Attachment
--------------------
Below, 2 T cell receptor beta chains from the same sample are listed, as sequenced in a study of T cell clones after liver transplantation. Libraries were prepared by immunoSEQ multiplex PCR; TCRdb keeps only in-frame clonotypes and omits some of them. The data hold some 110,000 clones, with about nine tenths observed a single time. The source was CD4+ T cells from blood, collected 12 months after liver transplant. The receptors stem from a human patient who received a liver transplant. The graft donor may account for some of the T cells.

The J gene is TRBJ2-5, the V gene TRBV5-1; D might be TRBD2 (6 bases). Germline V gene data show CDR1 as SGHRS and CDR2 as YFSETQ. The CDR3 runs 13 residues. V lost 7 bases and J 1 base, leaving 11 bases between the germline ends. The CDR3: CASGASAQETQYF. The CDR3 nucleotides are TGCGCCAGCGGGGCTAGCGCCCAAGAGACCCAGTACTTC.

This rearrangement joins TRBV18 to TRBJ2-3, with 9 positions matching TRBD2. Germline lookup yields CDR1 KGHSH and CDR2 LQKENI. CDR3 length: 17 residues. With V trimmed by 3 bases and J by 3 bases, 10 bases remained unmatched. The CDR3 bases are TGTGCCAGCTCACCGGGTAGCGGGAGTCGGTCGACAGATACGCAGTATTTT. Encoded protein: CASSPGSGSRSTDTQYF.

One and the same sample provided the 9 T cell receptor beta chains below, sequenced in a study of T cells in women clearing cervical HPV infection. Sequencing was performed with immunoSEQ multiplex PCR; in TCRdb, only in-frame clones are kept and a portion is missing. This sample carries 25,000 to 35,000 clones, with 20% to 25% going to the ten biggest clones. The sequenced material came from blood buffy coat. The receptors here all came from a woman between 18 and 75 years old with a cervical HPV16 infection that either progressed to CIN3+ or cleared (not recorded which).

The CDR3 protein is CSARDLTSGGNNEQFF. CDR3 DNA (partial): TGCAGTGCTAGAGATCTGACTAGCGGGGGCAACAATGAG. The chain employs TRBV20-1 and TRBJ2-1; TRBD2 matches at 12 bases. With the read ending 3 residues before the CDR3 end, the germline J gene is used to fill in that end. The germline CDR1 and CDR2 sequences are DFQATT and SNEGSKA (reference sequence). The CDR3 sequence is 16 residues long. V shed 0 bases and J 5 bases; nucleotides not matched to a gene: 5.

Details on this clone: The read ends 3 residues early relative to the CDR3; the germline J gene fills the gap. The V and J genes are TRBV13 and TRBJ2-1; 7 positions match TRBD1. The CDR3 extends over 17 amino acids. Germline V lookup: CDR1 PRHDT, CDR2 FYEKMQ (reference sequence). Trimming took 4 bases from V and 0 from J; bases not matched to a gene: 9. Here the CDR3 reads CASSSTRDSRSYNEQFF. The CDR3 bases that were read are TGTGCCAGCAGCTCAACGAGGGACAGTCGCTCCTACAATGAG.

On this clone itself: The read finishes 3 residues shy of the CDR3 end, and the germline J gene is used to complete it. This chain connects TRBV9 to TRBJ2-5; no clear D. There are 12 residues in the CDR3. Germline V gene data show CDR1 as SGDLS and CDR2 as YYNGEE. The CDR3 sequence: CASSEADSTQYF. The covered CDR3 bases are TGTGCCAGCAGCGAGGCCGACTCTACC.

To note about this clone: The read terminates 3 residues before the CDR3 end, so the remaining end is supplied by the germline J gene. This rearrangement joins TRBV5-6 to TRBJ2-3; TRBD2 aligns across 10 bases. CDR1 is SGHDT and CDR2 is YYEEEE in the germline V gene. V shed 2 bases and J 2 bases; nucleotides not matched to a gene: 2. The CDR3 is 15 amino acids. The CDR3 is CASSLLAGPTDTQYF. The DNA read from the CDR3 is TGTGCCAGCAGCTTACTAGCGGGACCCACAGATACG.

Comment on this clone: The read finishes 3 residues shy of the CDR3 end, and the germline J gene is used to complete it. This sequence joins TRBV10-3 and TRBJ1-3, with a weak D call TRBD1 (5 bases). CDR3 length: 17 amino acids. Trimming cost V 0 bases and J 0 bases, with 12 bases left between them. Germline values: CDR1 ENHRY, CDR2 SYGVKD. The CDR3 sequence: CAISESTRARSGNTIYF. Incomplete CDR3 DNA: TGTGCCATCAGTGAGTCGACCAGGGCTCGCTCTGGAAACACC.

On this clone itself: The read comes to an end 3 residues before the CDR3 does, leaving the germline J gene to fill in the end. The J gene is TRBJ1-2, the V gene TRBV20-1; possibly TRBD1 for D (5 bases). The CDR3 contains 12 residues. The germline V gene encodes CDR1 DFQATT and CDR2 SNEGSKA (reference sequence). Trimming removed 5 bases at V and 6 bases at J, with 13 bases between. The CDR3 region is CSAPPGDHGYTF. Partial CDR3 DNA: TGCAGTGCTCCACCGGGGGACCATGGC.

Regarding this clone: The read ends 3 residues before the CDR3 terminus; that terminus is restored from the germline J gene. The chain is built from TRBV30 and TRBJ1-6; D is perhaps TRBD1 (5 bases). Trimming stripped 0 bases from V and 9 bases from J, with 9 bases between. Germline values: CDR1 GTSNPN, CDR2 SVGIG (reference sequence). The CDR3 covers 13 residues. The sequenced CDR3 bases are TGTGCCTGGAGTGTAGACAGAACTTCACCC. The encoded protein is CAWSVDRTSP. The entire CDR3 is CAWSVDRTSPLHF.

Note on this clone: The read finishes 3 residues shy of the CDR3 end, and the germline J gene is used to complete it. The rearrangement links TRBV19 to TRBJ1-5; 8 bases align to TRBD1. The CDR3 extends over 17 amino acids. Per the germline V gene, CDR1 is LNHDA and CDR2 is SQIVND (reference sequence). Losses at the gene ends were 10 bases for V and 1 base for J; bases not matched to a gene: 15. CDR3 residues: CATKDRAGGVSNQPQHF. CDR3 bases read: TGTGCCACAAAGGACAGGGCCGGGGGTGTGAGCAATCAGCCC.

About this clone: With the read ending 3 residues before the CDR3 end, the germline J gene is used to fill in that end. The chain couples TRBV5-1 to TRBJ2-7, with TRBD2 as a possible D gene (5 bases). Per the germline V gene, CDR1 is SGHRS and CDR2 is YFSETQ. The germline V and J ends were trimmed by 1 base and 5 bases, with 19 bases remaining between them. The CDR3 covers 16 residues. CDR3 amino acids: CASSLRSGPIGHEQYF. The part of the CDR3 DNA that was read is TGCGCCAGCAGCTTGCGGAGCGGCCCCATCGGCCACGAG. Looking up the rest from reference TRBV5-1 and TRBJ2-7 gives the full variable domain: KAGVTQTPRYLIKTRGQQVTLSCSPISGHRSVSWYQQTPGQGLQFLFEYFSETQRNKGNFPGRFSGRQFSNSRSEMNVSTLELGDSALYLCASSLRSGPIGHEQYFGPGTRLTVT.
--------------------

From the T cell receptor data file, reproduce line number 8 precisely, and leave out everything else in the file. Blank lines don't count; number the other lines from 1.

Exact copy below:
To note about this clone: The read terminates 3 residues before the CDR3 end, so the remaining end is supplied by the germline J gene. This rearrangement joins TRBV5-6 to TRBJ2-3; TRBD2 aligns across 10 bases. CDR1 is SGHDT and CDR2 is YYEEEE in the germline V gene. V shed 2 bases and J 2 bases; nucleotides not matched to a gene: 2. The CDR3 is 15 amino acids. The CDR3 is CASSLLAGPTDTQYF. The DNA read from the CDR3 is TGTGCCAGCAGCTTACTAGCGGGACCCACAGATACG.